Regarding financial independence (FI), I believe it is relatively easier to visualize success as it is simply a state when you have the freedom to not have to work for money or a paycheck. So, just imagine you get up every morning and you don't have to report to work. Or if you still want to work, you can imagine getting a job totally based on your interests and without any fear of failure or rejection or layoffs. Your motivation for work changes with FI.

    If I have to describe FI in one word, it would be 'Freedom'. Hard part is what to do with that freedom and free time, but that is beyond FI.

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  3. I do agree with most of your points, but am curious why you set what most would agree is just a realistic goals as your imagination. Is it because you were an engineer and so just super logical in your thought process? Most people dream of reaching some ultimate pinnacle and have grandiose imagination such as becoming the President, winning the super lotto, becoming the next billionaire, etc. Of course these thoughts are just dreams and majority will never even come close to achieving them and at point become content with making a decent living, fulfilling work, having a happy family, and having disposable income to partake in entertainment activities.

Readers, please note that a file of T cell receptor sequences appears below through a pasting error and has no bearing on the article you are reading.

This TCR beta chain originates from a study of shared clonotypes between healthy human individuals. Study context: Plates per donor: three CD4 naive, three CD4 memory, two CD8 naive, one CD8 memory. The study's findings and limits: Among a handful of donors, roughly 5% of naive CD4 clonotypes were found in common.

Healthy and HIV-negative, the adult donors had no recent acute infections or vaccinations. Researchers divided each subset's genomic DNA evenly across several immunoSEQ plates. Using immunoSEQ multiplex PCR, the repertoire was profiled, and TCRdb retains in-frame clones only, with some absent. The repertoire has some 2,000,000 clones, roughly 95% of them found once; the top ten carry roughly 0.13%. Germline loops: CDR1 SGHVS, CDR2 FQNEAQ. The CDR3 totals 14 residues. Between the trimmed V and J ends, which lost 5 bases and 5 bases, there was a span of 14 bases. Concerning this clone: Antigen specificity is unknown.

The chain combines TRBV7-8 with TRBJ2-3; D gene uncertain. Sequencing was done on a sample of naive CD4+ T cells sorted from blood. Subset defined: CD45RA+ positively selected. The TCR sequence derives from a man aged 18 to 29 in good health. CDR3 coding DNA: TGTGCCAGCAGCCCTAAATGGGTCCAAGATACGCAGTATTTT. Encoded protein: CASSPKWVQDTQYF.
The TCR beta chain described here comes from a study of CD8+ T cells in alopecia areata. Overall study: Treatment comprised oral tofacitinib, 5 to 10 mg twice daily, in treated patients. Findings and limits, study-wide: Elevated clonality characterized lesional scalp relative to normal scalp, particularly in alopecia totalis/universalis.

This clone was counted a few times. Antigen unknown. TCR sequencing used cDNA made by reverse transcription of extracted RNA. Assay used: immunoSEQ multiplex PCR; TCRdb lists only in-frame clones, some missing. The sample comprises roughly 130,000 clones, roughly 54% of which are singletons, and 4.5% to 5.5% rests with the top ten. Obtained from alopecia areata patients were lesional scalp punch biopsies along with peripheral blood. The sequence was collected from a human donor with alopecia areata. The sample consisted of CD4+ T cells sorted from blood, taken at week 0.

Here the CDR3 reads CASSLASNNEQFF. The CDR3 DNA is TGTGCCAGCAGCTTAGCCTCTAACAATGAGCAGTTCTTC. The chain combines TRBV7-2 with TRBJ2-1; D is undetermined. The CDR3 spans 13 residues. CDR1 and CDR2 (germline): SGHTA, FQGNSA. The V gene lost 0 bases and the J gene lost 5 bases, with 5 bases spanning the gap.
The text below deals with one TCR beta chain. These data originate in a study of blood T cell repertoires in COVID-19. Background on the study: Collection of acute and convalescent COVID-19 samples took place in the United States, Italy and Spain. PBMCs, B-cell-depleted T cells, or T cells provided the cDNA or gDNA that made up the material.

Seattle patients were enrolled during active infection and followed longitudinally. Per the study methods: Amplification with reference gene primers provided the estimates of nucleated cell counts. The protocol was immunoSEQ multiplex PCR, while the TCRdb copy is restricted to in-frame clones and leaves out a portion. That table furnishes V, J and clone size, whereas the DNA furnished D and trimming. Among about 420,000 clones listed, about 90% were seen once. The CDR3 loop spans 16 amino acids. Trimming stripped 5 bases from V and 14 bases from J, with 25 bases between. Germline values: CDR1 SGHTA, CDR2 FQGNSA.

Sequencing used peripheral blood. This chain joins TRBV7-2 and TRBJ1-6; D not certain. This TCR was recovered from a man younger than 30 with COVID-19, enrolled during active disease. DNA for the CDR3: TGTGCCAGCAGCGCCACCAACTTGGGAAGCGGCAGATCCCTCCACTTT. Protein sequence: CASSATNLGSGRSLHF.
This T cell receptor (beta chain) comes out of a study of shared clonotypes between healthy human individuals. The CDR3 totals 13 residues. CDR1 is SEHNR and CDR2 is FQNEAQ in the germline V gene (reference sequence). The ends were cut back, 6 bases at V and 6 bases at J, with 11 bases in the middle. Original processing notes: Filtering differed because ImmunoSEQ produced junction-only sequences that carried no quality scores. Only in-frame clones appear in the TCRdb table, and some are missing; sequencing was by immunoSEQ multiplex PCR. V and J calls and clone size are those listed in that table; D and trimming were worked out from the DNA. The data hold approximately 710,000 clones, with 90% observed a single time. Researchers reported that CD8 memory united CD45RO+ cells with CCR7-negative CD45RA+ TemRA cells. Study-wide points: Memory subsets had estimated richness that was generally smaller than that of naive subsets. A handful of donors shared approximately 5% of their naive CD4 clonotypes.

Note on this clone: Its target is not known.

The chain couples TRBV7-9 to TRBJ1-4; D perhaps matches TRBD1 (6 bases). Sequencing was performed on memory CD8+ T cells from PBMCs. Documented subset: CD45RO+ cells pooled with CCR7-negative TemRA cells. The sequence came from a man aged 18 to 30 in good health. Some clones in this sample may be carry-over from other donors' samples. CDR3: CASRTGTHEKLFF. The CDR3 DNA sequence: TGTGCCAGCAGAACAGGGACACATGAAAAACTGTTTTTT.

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  4. I don't have grandiose imagination about unrealistic goals; instead I just use imagination/visualization to think in real-time. I don’t believe it has to do with my being an engineer either; though, it sure helped in my job.

    Visualization would help me create a picture in my head of how something is supposed to work or look like before it becomes real. I guess some people are more visual thinker than others.

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  5. When I was playing baseball and was a pitcher I use to visualize pitching to the opposing teams lineup and would imagine success. It was remarkable that oftentimes would I visualized would come true. I haven't done it since high school but I definitely should get back into it. Thanks for sharing!!!